We are passionate about History at SHH. Studying history gives pupils the opportunity to develop an understanding of why the world and its people are the way they are today. We want the children to be curious and ask questions as they explore the diversity of past lives and societies. At SHH children develop an understanding of how History has had an impact on our lives today both locally, nationally and globally. Lessons are planned so that there is time for discussion, debate and enquiry, which enables children to revise and justify their opinions as well as encouraging children to ask and answer questions about the past.
History is taught three times a year in half termly projects. Our SHH Fed History Curriculum develops a History schema within children's long term memories. It is based on three essential historical characteristics which are repeated in the class topics to deepen and develop children’s skills and understanding.
Knowledge - Overview of British and World History
Chronology - Main events in history, and periods of time
Enquiry - Investigating and interpreting the past
History Trips, Visitors and Workshops
We strongly believe that trips, visitors and workshops enhance children’s learning. Hague and Stewart Headlam Schools are situated within easy access of some of the most important historical and cultural places of interest in the capital city and country. Our programme of in school workshops and off-site learning ensures children benefit from seeing historically significant places such as St Paul’s Cathedral linked to the Great Fire of London,The British Museum and The Tower of London. The first hand context of visits as well as seeing and handling artefacts are key features of our curriculum. We aim to give pupils a sense of time and of their place in history.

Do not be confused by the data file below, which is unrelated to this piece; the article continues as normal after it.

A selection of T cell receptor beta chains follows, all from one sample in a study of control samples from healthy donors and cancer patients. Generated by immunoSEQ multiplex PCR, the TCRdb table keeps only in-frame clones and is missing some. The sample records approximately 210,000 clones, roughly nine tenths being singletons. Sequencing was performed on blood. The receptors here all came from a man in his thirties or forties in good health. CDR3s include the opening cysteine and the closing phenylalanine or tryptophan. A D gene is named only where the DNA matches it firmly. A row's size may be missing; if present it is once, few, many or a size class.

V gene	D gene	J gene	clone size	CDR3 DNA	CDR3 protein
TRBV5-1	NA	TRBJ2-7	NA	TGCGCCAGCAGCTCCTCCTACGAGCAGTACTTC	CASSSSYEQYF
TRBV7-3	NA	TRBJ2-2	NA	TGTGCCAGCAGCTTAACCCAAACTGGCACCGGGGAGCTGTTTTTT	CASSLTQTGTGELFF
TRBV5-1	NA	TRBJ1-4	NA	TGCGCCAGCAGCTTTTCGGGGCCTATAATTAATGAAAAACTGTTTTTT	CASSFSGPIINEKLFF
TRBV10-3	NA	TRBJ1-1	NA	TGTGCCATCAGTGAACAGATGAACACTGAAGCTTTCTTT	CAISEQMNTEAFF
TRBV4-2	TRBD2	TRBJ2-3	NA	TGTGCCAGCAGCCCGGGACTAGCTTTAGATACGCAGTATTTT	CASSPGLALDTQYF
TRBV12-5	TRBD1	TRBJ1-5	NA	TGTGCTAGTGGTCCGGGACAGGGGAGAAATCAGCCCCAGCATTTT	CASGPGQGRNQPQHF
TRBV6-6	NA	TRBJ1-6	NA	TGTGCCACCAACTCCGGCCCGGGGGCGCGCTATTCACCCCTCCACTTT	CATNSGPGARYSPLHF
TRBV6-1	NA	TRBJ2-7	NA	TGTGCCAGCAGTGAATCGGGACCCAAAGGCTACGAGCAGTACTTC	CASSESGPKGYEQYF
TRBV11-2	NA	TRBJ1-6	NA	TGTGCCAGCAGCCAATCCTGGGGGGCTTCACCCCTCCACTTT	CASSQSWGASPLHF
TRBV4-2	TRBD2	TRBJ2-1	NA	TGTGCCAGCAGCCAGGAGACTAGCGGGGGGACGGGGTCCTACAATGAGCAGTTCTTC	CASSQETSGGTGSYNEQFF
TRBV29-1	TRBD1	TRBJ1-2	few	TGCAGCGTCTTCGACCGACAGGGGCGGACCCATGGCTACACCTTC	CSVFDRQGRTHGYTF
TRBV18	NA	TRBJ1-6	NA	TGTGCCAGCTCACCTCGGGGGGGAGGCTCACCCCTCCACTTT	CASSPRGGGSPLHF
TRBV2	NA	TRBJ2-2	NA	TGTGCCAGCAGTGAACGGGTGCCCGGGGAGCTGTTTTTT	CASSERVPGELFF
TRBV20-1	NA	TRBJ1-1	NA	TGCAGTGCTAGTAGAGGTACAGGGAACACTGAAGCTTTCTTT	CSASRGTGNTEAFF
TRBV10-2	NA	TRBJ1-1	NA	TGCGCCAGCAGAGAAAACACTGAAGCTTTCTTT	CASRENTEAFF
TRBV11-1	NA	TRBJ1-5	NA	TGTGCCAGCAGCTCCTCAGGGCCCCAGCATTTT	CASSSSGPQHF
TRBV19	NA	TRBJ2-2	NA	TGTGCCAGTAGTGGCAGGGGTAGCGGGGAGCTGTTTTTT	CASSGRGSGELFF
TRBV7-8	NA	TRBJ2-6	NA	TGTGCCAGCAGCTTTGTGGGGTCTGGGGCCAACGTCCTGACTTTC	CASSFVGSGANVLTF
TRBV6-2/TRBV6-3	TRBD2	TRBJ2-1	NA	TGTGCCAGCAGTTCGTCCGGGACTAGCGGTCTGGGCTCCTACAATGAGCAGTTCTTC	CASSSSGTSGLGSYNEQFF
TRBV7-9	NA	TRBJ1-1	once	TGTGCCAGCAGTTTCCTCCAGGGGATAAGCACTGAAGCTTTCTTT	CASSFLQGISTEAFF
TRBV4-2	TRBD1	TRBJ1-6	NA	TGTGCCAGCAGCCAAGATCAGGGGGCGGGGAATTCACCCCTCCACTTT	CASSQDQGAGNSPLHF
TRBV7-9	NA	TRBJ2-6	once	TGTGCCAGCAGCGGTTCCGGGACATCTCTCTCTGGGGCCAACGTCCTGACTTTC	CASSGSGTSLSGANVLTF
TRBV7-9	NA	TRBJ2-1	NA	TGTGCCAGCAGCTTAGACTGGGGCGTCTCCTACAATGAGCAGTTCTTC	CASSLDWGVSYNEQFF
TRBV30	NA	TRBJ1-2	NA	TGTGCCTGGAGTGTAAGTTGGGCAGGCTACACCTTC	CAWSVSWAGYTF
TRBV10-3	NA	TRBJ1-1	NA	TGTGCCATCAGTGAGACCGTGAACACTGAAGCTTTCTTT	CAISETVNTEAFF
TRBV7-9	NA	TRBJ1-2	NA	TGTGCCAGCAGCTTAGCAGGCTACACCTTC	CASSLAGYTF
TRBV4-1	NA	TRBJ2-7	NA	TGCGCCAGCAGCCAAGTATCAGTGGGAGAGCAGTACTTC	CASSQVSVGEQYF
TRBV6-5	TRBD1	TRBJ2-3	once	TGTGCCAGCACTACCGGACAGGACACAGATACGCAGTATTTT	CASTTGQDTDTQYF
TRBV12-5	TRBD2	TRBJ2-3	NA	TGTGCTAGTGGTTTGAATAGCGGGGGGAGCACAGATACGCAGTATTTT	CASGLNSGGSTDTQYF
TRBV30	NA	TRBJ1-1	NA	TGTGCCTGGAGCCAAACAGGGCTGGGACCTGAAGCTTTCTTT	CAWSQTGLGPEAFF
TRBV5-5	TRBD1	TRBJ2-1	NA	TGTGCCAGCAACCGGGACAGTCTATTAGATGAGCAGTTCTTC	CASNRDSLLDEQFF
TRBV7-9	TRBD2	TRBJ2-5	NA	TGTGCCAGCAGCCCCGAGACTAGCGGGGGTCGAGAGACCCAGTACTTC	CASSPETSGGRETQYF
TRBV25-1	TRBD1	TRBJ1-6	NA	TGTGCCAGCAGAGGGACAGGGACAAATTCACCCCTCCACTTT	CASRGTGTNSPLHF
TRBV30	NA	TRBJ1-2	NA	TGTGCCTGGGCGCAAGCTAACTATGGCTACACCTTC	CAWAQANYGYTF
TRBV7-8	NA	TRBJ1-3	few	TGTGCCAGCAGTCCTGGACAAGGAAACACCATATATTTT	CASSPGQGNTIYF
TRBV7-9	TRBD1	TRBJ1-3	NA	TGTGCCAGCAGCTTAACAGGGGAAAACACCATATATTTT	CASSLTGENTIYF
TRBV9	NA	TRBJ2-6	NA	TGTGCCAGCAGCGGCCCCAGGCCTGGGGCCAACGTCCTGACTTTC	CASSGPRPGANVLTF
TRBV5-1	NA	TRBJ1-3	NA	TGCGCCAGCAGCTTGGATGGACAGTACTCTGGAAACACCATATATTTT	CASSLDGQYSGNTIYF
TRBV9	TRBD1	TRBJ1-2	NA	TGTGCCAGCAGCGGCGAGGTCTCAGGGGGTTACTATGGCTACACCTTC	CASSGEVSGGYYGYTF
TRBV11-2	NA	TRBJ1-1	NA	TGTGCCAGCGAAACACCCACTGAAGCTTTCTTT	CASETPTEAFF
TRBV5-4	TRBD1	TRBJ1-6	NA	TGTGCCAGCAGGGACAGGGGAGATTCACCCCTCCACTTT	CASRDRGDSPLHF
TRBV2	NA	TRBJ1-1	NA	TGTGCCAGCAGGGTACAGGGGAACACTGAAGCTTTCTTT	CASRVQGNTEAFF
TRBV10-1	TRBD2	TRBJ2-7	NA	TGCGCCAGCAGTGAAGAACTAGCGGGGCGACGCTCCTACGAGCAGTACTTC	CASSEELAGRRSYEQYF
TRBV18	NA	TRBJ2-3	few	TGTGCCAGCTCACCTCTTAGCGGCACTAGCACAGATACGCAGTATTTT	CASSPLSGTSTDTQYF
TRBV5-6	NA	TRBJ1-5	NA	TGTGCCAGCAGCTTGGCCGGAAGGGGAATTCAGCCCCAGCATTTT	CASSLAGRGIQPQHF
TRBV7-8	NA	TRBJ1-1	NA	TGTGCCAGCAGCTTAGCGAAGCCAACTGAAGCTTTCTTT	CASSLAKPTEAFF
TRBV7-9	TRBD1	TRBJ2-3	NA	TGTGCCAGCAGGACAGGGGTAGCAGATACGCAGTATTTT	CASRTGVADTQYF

Staff look for new experiences and opportunities that will enrich the contextual learning of their pupils. Previous experiences have included:
- Bethnal Green Museum of Childhood in school workshops and visits to the museum to explore the ways of life in Bethnal Green and Whitechapel through a topic on how children played in the past
- The Tower of London to learn about monarchy seeing the crown jewels and armouries of Henry VIII
- Museum of London to explore Londinium settlements in Roman times
The impact of historical knowledge and understanding is reflected in children’s enriched capacity to communicate their ideas and understanding. Their ability to make connections between events, people and places. This is supported by the development of historical vocabulary, oracy, reading and writing.
Each big idea that the history topics revisit builds on the previous schema. The learning knowledge organisers help children to express and demonstrate their understanding of the past.